Our Urgent Need to Examine Ideas

Our Urgent Need to Examine Ideas

In a recent essay, I noted that critical thinking is a more reliable guide to behavior than emotion, provided it is controlled and directed toward truth. I added that the aim of critical thinking should not just be to evaluate other people’s words and actions, but also, indeed foremost, to evaluate our own thoughts, words, and actions. This essay will look more closely at the benefits of examining our existing ideas and the new ones that barrage us daily.

Our minds are a veritable storehouse of data, much of which we are unaware is there until it reminds us of its presence. Here are three examples that have long occupied space in my personal storehouse and recently came to mind:

“Winston tastes good, like a cigarette should.” “LSMFT, Lucky Strike means fine tobacco.” “You’ll wonder where the yellow went, when you brush your teeth with Pepsodent.””Dream Girl, Dream Girl, beautiful Luster Cream girl . . . you owe your crowning glory to your Luster Cream shampoo.”

The first two examples have been in the recesses of my mind for over 50 years, even though I haven’t had a cigarette in all that time. The toothpaste example was a popular advertisement of the same vintage. I woke up thinking of the Luster Cream one a few months ago for no discernable reason. What all four examples have in common is that they entered my mind multiple times, always without invitation, and once there their residence was permanent. No program exists for erasing them. It is possible, of course for memory of them to fade, but not to vanish.

Those four examples are a small sample of the hundreds of thousands of bits of data that reside in my mental bank. A good number of them are advertisements for things people have wanted me to buy. Others are meaningful statements by scholars or statesmen, such as JFK’s “Don’t ask what your country can do for you; ask what you can do for your country”; the titles of books filled with wisdom, notably Viktor Frankl’s Man’s Search for Meaning; and songs that once touched my heart, such as Irving Berlin’s “I’ll Be Loving You Always”.

Also in my mind are countless ideas that I have examined, tested, and embraced as guides to living, most notably Christ’s directive to “Love the Lord your God with all your heart and with all your soul and with all your mind and with all your strength . . . [and] Love your neighbor as yourself.” (Mark 12:30,31) And, to name just a few more examples, the ideas that truth is discovered rather than created, reason is more reliable than emotion, and self-esteem is meaningful only when earned.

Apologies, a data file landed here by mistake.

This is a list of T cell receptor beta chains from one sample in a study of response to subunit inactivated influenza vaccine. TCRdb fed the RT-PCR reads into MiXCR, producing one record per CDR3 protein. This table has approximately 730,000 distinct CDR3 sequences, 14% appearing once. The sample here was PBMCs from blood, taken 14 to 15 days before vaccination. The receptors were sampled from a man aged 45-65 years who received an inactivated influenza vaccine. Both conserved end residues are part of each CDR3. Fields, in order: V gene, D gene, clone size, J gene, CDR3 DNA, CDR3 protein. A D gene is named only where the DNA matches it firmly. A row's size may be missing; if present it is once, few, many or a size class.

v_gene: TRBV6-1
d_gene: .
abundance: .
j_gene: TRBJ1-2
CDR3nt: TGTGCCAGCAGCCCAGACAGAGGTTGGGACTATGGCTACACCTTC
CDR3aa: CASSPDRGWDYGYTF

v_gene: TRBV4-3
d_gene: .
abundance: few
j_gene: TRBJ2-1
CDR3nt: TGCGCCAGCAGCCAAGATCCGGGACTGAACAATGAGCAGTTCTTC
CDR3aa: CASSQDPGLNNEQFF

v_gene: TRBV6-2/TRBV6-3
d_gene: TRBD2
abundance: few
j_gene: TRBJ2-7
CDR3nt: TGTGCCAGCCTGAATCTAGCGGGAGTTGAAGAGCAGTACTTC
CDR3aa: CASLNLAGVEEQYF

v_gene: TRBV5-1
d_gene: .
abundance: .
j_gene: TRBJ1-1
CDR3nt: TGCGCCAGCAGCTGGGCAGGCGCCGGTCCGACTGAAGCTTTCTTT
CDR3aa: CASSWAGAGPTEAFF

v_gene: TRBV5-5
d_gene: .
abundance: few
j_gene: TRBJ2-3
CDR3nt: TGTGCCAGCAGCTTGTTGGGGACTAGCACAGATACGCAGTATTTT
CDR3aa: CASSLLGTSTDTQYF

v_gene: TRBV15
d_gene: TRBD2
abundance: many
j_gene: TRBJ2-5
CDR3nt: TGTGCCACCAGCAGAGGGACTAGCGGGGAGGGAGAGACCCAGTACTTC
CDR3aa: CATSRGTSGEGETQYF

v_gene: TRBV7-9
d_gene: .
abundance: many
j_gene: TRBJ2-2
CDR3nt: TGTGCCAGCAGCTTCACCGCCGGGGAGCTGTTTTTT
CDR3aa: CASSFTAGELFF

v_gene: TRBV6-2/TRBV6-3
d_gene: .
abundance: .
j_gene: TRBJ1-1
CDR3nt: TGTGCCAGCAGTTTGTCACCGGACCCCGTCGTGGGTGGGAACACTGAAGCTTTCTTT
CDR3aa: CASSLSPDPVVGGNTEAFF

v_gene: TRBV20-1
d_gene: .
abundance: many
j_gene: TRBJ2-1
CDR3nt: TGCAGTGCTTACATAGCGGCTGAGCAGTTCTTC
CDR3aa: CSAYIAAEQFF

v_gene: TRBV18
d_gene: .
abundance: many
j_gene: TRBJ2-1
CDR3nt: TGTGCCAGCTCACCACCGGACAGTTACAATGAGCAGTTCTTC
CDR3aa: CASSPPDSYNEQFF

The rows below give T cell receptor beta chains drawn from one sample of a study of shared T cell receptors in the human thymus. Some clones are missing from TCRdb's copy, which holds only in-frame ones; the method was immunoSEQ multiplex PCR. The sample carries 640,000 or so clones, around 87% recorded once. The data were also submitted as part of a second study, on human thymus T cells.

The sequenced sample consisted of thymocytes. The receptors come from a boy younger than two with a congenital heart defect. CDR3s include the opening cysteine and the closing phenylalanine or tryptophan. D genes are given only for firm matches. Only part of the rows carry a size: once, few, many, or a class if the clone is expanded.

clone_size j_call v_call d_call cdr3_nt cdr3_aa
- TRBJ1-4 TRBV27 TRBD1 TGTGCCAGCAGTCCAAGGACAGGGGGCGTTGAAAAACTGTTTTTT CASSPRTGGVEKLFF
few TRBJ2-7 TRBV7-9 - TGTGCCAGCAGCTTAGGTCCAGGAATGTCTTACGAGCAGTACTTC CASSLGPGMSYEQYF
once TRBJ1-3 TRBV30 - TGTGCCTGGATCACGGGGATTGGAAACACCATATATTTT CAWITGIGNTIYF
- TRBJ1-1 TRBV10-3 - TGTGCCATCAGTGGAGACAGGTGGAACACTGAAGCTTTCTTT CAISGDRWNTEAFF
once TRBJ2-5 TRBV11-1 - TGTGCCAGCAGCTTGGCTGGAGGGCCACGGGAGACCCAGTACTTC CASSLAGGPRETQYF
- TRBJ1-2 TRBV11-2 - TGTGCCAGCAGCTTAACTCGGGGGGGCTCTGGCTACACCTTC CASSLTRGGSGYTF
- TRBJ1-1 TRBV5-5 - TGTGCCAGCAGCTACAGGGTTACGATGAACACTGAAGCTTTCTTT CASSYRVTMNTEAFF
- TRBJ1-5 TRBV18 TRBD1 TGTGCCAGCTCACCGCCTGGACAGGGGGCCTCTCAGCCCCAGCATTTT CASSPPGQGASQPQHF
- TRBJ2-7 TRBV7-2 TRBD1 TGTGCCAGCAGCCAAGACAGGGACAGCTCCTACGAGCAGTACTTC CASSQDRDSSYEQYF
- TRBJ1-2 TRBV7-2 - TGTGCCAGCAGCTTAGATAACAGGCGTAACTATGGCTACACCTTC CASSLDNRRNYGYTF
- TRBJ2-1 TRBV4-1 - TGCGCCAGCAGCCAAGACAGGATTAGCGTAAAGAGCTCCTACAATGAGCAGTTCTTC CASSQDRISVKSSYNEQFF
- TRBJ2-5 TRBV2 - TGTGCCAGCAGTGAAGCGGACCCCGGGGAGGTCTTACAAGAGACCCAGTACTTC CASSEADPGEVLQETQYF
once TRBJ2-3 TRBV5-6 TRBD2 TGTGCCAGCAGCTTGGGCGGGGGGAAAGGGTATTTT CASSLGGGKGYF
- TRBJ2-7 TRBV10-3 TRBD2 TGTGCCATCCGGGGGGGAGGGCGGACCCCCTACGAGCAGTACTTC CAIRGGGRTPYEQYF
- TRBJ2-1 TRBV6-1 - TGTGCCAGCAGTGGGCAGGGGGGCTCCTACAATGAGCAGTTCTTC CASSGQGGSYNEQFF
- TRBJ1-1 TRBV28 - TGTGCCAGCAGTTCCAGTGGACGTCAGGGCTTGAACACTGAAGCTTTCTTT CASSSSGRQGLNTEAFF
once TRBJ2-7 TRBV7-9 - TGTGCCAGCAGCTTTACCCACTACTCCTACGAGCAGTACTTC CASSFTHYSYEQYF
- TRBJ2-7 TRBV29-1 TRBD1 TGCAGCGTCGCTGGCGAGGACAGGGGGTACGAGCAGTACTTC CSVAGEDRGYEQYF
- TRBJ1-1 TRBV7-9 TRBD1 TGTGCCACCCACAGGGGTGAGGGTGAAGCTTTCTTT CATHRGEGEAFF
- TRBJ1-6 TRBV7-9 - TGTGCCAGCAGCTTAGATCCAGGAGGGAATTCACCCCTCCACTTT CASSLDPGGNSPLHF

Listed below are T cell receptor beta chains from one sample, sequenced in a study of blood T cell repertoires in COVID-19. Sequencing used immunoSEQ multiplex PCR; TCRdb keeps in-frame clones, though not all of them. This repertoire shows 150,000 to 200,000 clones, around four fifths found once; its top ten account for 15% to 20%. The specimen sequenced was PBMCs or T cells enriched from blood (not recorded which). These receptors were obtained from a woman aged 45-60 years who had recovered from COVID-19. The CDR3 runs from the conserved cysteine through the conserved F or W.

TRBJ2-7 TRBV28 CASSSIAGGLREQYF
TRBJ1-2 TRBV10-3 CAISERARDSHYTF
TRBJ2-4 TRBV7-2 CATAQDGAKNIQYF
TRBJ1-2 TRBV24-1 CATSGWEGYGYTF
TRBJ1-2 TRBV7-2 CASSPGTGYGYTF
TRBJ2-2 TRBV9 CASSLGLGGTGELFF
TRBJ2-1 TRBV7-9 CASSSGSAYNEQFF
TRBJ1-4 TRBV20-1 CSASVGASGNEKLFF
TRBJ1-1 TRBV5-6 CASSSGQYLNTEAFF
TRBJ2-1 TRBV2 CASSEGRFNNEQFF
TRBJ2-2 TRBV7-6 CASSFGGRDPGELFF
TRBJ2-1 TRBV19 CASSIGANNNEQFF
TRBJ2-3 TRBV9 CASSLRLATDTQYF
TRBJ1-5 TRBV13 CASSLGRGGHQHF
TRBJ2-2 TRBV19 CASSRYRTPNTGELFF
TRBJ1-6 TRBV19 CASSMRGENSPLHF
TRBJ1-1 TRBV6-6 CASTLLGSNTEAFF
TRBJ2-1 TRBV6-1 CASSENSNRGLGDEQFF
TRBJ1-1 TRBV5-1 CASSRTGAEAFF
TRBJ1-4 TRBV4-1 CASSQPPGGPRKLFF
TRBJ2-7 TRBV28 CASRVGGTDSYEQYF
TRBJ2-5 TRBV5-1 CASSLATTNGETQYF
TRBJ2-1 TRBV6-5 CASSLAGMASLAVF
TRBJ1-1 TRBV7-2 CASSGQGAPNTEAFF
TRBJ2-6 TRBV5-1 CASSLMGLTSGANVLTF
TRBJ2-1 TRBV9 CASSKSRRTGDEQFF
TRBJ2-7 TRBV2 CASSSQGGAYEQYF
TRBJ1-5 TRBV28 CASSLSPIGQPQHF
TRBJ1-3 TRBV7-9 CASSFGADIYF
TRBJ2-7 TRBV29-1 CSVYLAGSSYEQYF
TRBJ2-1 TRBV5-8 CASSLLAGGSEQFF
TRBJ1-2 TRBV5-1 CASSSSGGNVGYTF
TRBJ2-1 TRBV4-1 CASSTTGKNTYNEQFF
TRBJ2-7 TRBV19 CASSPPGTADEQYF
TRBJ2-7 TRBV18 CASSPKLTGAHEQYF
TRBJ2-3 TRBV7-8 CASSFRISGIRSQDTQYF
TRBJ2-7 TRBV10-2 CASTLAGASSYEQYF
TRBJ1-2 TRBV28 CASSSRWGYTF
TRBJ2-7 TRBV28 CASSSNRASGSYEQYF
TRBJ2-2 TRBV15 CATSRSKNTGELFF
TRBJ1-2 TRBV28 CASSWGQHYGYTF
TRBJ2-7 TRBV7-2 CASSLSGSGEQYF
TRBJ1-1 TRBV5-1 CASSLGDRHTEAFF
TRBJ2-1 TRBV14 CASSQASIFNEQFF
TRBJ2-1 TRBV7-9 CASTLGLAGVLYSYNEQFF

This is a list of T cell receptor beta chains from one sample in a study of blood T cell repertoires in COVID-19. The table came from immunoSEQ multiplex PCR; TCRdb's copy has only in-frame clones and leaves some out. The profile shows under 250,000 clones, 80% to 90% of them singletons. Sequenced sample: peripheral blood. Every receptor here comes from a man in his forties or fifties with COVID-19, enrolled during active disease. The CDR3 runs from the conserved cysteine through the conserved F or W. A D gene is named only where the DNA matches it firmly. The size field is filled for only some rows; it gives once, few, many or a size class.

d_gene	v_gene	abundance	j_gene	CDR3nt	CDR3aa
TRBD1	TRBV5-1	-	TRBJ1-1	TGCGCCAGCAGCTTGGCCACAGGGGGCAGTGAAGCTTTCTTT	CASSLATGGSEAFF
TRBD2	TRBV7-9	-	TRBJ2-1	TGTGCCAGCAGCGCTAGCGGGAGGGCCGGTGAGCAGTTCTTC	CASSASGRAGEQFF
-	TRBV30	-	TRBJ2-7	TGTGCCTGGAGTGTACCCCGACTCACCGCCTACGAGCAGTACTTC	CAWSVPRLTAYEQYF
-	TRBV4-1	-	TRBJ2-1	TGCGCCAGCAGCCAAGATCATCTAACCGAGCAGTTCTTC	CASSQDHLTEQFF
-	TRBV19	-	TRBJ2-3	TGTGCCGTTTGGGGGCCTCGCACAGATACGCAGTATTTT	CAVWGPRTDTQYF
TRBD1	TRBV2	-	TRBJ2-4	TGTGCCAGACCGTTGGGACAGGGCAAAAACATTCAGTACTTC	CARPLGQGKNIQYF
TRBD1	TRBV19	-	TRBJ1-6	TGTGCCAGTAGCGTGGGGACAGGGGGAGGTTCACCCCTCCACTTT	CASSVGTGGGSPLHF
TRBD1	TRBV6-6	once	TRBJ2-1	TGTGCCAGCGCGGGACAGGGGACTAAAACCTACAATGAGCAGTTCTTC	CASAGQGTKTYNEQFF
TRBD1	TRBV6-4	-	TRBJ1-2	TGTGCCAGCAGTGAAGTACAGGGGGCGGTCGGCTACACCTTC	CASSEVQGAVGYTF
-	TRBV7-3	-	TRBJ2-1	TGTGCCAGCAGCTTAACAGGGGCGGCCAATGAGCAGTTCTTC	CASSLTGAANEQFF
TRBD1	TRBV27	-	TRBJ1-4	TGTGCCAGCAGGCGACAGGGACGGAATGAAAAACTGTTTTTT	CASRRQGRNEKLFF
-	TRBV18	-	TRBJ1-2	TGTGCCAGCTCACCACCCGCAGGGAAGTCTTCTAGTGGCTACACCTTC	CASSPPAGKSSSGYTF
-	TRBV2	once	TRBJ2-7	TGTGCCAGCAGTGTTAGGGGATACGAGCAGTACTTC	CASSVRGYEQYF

However, despite my diligence in testing ideas before I embrace them, it is likely that some ideas have slipped past my observation and now are indistinguishable from the carefully tested ones. I say this because the deluge of ideas has increased in every decade of the last century and is expanding as information sources multiply. This has not only been the case with me, but with everyone. Every day we are bombarded with daunting numbers of new ideas, many of which directly oppose our long-held beliefs. Worse, many purveyors of those ideas expect us to embrace them without questioning them, let alone challenging them. And if we fail to meet that expectation, they are quick to suppress debate, demonize us, and cancel expression of our views.

So how should we deal with this growing dilemma? We can’t be sure which of the ideas in our minds have not been carefully and critically formed. One thing we can do is give other people’s criticism of our own ideas a fair hearing. To do this is to practice humility, even with ideas we know have been carefully formed. But this is difficult to do, especially when our critics do not reciprocate our fairness.

I believe the best approach is to cultivate the curiosity almost all of us had as children but lost when our parents tired of answering “Why Mommy? Why Daddy? What is that? Why is it that way? “And when our teachers were too busy keeping pace with the curriculum to indulge 20 or 30 students’ curiosity.

How important is curiosity? Consider these assessments:

Those with a lively sense of curiosity learn something new every day of their lives. Anonymous

A generous and elevated mind is distinguished by nothing more certainly than an eminent degree of curiosity. Samuel Johnson

You can teach a student a lesson a day; but if you can teach him to learn by creating curiosity, he will continue the learning process as long as he lives. Clay P. Bedford

I have no special talents. I am only passionately curious . . . The important thing is not to stop questioning. Albert Einstein

Millions saw the apple fall, but only Newton asked why. Bernard Baruch

What is now proved was once only imagined. William Blake

Whoever retains the natural curiosity of childhood is never bored or dull. Anonymous

I keep six honest serving-men—they taught me all I know; Their names are What and Why and When and How and Where and Who. Rudyard Kipling

Part 2 of this essay will demonstrate how to restore the natural curiosity of childhood.

Copyright © 2023 by Vincent Ryan Ruggiero. All rights reserved

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Vincent Ryan Ruggiero